When Meg Selig decided 45 years ago that she wanted to quit smoking, travel helped her do it. “I cut down and set my quit day as the first day I would take a road trip west with a non-smoking friend,” said Selig, a licensed counselor and author of “Changepower! 37 Secrets to Habit Change Success.” “Without the usual cues for smoking around me, and thanks to the novelty of travel, I was able to stop an addictive habit with very little agony.”
Of course, not all habits are bad. When they’re good, we call them routines, and some of these are worth maintaining even away from home. Dental hygiene is an obvious example, but exercise, healthy eating and sleeping routines can also be important. The key to maintaining those is to plan ahead.
“Routines, good and bad, depend to some degree on a predictable schedule,” Selig said. “When you travel, anything can happen, and often does.” So, do a little research about the food and exercise options at your destination.
Try to plan your days so that you can eat regular meals, and pack healthy snacks in case of scheduling hiccups. You might grab a workout at the hotel gym, or even squeeze in a walk or some self-care at the airport. “Get a massage or a mani-pedi. Window shop (but don’t buy anything that you don’t want to carry around with you),” Selig adds.
It can also pay to stay flexible. “I find that when I’m touring, I do plenty of walking, so I don’t worry that I don’t follow my usual structured exercise routine,” Selig said. “In fact, I don’t even bring exercise clothes!” If you’re traveling for work, get creative and exercise with a colleague.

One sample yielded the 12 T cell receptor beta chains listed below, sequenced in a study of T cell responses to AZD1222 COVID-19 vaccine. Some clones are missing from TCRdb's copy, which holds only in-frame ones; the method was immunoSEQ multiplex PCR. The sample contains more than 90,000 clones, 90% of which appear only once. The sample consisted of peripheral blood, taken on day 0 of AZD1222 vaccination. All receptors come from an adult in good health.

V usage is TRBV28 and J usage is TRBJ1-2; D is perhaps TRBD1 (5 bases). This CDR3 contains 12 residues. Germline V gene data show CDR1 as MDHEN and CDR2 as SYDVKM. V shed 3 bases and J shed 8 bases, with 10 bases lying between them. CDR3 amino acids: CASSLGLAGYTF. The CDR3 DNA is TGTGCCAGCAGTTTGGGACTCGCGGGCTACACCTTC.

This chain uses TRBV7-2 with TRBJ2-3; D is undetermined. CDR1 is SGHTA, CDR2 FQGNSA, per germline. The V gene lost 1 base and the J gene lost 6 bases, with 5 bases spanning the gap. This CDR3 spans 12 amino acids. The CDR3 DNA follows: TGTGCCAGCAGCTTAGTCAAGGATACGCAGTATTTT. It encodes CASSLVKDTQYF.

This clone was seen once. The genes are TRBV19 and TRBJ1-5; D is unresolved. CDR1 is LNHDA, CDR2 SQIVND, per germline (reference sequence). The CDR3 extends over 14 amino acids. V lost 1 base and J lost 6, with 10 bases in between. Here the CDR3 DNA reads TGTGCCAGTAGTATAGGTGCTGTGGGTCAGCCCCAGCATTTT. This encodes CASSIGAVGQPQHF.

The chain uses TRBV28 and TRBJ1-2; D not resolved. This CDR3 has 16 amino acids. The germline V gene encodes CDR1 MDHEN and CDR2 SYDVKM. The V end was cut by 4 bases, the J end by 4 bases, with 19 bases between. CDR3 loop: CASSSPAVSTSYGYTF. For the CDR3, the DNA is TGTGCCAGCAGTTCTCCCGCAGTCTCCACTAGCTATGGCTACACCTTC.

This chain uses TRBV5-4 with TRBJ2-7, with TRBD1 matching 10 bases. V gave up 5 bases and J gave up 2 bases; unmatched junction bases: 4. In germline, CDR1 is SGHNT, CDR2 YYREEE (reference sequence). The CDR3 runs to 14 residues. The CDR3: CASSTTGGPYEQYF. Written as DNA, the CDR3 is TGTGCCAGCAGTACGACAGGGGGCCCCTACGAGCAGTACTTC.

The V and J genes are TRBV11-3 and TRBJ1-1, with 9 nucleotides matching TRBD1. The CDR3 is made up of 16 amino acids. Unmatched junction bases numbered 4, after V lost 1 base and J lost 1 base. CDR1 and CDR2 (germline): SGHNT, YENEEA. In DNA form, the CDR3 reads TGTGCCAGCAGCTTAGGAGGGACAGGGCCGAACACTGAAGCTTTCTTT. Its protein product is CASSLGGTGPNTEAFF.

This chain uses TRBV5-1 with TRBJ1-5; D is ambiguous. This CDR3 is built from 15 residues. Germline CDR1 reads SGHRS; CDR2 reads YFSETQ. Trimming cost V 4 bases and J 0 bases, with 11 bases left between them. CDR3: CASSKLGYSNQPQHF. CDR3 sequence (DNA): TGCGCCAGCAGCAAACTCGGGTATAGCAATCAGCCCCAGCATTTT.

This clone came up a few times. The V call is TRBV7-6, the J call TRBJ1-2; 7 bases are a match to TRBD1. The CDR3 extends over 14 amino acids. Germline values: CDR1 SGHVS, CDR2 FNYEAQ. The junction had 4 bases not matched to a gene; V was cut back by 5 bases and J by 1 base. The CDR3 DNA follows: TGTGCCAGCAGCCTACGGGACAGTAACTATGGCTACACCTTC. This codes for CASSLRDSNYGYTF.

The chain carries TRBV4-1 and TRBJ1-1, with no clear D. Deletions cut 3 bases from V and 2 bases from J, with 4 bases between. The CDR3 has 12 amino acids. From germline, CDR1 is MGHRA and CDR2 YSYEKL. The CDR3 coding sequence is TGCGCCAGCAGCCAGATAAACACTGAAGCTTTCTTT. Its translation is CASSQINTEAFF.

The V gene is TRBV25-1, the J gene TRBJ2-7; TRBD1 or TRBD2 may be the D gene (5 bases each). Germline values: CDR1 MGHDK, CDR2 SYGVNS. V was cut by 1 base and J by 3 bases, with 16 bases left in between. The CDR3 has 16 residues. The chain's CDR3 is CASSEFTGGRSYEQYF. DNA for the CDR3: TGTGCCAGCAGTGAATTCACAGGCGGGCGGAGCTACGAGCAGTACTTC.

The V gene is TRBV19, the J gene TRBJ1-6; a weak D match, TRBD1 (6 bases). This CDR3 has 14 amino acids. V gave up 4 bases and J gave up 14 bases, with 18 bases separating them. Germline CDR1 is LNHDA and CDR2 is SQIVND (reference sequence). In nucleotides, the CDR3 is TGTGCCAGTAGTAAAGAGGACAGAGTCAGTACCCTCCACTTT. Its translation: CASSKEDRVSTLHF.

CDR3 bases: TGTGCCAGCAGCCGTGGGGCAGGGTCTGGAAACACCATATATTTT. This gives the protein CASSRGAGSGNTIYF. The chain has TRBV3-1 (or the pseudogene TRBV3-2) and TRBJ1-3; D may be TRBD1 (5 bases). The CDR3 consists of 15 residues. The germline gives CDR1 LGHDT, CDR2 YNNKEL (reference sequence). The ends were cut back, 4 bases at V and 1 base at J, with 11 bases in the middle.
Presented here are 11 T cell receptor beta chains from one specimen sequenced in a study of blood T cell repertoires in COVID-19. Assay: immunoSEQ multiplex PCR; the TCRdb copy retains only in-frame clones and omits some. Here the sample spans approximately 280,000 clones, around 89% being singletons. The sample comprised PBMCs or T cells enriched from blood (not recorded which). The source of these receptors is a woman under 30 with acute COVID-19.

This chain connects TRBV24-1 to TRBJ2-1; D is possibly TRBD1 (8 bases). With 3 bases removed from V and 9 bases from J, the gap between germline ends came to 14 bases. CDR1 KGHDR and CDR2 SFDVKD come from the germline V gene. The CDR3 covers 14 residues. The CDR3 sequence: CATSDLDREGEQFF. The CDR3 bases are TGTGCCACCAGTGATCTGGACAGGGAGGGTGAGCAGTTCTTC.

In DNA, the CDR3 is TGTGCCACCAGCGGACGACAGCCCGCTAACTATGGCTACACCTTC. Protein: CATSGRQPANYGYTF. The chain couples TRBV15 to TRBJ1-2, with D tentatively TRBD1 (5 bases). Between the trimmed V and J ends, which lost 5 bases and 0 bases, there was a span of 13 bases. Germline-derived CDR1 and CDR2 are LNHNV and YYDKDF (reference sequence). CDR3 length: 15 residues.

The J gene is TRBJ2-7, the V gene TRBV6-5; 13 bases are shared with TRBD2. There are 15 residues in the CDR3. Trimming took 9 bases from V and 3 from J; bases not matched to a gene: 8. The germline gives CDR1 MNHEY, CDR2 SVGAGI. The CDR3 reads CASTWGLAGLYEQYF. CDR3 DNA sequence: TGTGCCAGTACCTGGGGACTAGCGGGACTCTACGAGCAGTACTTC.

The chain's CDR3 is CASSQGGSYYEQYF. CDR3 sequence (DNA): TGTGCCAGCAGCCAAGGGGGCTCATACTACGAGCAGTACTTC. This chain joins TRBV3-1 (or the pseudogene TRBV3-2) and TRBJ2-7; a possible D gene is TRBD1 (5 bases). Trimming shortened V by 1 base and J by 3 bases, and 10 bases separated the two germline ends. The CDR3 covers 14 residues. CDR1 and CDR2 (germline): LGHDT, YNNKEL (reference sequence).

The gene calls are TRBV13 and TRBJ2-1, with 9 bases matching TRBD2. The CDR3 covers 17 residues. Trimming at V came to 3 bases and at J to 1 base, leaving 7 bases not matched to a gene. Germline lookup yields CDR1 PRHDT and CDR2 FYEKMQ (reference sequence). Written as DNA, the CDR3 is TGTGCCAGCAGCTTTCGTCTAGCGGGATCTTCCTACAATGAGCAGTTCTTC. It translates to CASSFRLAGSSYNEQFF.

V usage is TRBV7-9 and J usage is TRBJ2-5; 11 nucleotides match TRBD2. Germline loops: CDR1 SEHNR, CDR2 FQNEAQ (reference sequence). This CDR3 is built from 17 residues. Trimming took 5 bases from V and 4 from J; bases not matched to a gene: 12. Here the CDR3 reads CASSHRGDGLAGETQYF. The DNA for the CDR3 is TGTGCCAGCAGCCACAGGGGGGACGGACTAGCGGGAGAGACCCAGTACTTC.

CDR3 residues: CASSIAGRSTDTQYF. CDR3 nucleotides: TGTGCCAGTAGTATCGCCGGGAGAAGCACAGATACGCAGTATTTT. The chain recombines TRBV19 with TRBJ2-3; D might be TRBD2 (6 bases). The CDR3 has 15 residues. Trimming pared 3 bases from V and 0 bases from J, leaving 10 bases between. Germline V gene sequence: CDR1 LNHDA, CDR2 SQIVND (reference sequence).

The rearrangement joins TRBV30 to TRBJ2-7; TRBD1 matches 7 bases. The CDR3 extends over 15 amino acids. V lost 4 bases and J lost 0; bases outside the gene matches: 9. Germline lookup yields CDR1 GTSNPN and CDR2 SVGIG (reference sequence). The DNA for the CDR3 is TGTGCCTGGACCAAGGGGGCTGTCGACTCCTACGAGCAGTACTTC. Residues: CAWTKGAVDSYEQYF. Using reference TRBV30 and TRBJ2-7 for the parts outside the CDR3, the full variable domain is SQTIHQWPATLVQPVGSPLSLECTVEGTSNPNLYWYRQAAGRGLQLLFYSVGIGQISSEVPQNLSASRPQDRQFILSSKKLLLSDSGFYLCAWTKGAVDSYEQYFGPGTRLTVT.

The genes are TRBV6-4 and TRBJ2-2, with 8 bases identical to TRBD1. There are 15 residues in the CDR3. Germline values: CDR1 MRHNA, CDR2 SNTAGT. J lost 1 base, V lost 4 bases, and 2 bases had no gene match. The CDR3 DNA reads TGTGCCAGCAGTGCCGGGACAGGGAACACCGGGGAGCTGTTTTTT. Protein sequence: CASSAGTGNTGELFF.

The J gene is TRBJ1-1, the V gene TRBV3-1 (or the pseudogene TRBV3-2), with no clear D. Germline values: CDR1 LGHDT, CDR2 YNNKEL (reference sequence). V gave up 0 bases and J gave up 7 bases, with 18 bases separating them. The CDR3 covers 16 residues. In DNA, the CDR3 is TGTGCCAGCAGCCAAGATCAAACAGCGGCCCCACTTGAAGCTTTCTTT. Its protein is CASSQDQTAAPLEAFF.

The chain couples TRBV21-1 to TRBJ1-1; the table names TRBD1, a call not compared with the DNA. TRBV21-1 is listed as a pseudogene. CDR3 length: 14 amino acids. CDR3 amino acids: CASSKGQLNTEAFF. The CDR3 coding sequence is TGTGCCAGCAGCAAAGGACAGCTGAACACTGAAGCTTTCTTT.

Frequent travelers can even benefit from building specific travel routines. Selig explains, “the more you can routinize your travel preparation, the less time you will have to spend on it.” Also, if you are an anxious traveler, make plans in advance, rather than wing it. Planning is the enemy of anxiety.”
But if, despite your best intentions, your routines go out the window completely, don’t worry too much. “The rigors and unpredictability of travel have taught me that I am a creature of habit. However, when I manage to tear myself away from my usual routines, I find that travel is refreshing – even liberating,” said Selig. “New sounds, new sights, new challenges – the novelty of it all has a positive effect on my mental outlook and helps me realize that there is more than one way to do something.”
To read more articles about travel-related health topics, visit AAA.com/LiveWell.